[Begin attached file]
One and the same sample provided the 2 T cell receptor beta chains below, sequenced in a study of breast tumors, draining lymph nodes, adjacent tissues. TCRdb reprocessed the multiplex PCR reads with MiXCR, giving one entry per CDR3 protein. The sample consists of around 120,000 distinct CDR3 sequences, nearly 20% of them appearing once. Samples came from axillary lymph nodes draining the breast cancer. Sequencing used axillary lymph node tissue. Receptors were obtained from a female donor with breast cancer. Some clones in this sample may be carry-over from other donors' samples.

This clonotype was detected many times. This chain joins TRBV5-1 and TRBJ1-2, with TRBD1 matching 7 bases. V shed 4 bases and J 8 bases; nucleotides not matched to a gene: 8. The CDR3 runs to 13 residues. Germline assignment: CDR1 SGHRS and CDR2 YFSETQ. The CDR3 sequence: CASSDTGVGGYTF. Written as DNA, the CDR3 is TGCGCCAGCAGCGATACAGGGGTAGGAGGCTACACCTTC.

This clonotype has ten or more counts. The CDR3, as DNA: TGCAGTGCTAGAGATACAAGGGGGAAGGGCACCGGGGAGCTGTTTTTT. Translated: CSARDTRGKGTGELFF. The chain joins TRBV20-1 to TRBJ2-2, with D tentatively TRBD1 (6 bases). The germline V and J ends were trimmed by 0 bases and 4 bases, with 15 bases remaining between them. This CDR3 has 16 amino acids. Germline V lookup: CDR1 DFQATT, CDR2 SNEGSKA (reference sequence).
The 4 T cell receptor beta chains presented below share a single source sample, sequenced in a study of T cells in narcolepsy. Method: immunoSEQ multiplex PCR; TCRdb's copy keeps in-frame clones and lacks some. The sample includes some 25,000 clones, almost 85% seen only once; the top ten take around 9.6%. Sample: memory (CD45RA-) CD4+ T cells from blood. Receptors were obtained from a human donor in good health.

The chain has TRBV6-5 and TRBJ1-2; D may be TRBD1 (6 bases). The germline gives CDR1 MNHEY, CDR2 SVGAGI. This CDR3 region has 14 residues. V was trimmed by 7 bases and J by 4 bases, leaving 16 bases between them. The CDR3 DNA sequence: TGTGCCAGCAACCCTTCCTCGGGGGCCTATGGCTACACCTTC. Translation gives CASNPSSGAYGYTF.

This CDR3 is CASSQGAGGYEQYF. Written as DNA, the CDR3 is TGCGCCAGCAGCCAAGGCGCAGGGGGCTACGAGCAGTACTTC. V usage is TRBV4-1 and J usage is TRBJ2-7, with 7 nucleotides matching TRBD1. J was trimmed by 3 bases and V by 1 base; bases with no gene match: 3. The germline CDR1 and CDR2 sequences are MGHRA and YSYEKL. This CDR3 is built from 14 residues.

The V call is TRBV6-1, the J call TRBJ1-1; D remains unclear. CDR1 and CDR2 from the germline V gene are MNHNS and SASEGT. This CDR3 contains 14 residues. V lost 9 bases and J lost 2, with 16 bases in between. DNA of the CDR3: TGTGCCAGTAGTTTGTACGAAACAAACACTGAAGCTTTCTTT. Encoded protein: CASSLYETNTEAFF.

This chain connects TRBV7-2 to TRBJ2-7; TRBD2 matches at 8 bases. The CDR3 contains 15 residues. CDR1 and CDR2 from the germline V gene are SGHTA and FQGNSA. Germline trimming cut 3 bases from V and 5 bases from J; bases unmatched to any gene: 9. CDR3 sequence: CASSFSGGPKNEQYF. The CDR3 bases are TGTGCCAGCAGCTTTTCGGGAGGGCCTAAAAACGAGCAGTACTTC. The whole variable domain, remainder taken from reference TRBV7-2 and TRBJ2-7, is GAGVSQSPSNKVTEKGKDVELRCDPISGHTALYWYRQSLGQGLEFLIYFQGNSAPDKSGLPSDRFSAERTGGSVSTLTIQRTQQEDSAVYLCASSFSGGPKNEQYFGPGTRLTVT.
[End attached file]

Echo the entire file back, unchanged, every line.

One and the same sample provided the 2 T cell receptor beta chains below, sequenced in a study of breast tumors, draining lymph nodes, adjacent tissues. TCRdb reprocessed the multiplex PCR reads with MiXCR, giving one entry per CDR3 protein. The sample consists of around 120,000 distinct CDR3 sequences, nearly 20% of them appearing once. Samples came from axillary lymph nodes draining the breast cancer. Sequencing used axillary lymph node tissue. Receptors were obtained from a female donor with breast cancer. Some clones in this sample may be carry-over from other donors' samples.

This clonotype was detected many times. This chain joins TRBV5-1 and TRBJ1-2, with TRBD1 matching 7 bases. V shed 4 bases and J 8 bases; nucleotides not matched to a gene: 8. The CDR3 runs to 13 residues. Germline assignment: CDR1 SGHRS and CDR2 YFSETQ. The CDR3 sequence: CASSDTGVGGYTF. Written as DNA, the CDR3 is TGCGCCAGCAGCGATACAGGGGTAGGAGGCTACACCTTC.

This clonotype has ten or more counts. The CDR3, as DNA: TGCAGTGCTAGAGATACAAGGGGGAAGGGCACCGGGGAGCTGTTTTTT. Translated: CSARDTRGKGTGELFF. The chain joins TRBV20-1 to TRBJ2-2, with D tentatively TRBD1 (6 bases). The germline V and J ends were trimmed by 0 bases and 4 bases, with 15 bases remaining between them. This CDR3 has 16 amino acids. Germline V lookup: CDR1 DFQATT, CDR2 SNEGSKA (reference sequence).
The 4 T cell receptor beta chains presented below share a single source sample, sequenced in a study of T cells in narcolepsy. Method: immunoSEQ multiplex PCR; TCRdb's copy keeps in-frame clones and lacks some. The sample includes some 25,000 clones, almost 85% seen only once; the top ten take around 9.6%. Sample: memory (CD45RA-) CD4+ T cells from blood. Receptors were obtained from a human donor in good health.

The chain has TRBV6-5 and TRBJ1-2; D may be TRBD1 (6 bases). The germline gives CDR1 MNHEY, CDR2 SVGAGI. This CDR3 region has 14 residues. V was trimmed by 7 bases and J by 4 bases, leaving 16 bases between them. The CDR3 DNA sequence: TGTGCCAGCAACCCTTCCTCGGGGGCCTATGGCTACACCTTC. Translation gives CASNPSSGAYGYTF.

This CDR3 is CASSQGAGGYEQYF. Written as DNA, the CDR3 is TGCGCCAGCAGCCAAGGCGCAGGGGGCTACGAGCAGTACTTC. V usage is TRBV4-1 and J usage is TRBJ2-7, with 7 nucleotides matching TRBD1. J was trimmed by 3 bases and V by 1 base; bases with no gene match: 3. The germline CDR1 and CDR2 sequences are MGHRA and YSYEKL. This CDR3 is built from 14 residues.

The V call is TRBV6-1, the J call TRBJ1-1; D remains unclear. CDR1 and CDR2 from the germline V gene are MNHNS and SASEGT. This CDR3 contains 14 residues. V lost 9 bases and J lost 2, with 16 bases in between. DNA of the CDR3: TGTGCCAGTAGTTTGTACGAAACAAACACTGAAGCTTTCTTT. Encoded protein: CASSLYETNTEAFF.

This chain connects TRBV7-2 to TRBJ2-7; TRBD2 matches at 8 bases. The CDR3 contains 15 residues. CDR1 and CDR2 from the germline V gene are SGHTA and FQGNSA. Germline trimming cut 3 bases from V and 5 bases from J; bases unmatched to any gene: 9. CDR3 sequence: CASSFSGGPKNEQYF. The CDR3 bases are TGTGCCAGCAGCTTTTCGGGAGGGCCTAAAAACGAGCAGTACTTC. The whole variable domain, remainder taken from reference TRBV7-2 and TRBJ2-7, is GAGVSQSPSNKVTEKGKDVELRCDPISGHTALYWYRQSLGQGLEFLIYFQGNSAPDKSGLPSDRFSAERTGGSVSTLTIQRTQQEDSAVYLCASSFSGGPKNEQYFGPGTRLTVT.